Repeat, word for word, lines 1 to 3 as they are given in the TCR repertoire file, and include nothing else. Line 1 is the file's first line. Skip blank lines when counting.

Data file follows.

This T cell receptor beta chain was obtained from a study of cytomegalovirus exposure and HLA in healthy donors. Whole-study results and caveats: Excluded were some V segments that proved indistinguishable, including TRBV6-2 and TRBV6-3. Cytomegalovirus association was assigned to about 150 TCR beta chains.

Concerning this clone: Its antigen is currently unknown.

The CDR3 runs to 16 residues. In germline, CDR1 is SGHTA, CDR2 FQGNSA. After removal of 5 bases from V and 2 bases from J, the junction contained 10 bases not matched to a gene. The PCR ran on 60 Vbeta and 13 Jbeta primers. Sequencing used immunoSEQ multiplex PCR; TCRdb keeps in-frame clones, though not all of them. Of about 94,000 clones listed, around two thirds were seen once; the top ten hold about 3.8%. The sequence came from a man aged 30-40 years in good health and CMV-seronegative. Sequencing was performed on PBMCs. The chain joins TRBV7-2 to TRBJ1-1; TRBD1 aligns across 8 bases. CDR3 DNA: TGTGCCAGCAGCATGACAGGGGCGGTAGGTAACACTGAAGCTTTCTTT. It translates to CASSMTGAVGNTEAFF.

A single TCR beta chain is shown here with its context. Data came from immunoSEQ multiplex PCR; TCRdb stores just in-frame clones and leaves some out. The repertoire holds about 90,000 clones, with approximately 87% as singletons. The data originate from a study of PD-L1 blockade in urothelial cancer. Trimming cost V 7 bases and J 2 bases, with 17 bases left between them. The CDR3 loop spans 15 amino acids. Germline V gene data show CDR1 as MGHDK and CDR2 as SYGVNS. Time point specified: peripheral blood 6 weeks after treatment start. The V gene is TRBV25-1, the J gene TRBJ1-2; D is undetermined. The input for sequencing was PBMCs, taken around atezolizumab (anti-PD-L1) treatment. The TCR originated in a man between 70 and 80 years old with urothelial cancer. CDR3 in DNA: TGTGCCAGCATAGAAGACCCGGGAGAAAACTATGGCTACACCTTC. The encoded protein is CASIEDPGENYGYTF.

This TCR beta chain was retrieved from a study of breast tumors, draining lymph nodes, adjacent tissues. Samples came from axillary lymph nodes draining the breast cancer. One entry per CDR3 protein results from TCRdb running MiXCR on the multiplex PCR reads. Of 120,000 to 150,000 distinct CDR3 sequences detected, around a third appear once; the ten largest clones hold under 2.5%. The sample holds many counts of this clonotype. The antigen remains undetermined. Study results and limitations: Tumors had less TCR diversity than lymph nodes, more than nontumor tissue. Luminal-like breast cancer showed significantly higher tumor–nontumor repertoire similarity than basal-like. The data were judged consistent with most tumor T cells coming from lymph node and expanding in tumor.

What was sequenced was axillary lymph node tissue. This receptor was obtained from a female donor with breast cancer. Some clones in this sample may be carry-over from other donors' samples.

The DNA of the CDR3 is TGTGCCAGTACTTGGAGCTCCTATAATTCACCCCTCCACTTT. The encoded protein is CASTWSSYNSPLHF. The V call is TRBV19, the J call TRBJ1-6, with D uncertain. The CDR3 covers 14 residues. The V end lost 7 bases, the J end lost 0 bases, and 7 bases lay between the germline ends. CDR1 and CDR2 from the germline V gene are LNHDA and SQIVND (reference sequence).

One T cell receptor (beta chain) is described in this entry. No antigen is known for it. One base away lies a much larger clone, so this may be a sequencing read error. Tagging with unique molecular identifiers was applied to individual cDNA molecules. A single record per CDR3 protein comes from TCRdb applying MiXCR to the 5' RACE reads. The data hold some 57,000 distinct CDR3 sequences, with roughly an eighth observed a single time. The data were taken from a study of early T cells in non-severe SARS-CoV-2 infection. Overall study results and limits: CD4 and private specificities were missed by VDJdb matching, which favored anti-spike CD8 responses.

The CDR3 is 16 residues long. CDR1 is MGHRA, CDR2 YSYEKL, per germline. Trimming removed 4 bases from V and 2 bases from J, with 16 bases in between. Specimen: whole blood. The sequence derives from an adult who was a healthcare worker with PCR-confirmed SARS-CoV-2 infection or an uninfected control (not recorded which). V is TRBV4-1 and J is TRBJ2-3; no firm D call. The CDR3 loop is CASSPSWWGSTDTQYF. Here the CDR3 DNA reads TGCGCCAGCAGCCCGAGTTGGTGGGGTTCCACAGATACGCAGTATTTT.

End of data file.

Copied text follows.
This T cell receptor beta chain was obtained from a study of cytomegalovirus exposure and HLA in healthy donors. Whole-study results and caveats: Excluded were some V segments that proved indistinguishable, including TRBV6-2 and TRBV6-3. Cytomegalovirus association was assigned to about 150 TCR beta chains.

Concerning this clone: Its antigen is currently unknown.

The CDR3 runs to 16 residues. In germline, CDR1 is SGHTA, CDR2 FQGNSA. After removal of 5 bases from V and 2 bases from J, the junction contained 10 bases not matched to a gene. The PCR ran on 60 Vbeta and 13 Jbeta primers. Sequencing used immunoSEQ multiplex PCR; TCRdb keeps in-frame clones, though not all of them. Of about 94,000 clones listed, around two thirds were seen once; the top ten hold about 3.8%. The sequence came from a man aged 30-40 years in good health and CMV-seronegative. Sequencing was performed on PBMCs. The chain joins TRBV7-2 to TRBJ1-1; TRBD1 aligns across 8 bases. CDR3 DNA: TGTGCCAGCAGCATGACAGGGGCGGTAGGTAACACTGAAGCTTTCTTT. It translates to CASSMTGAVGNTEAFF.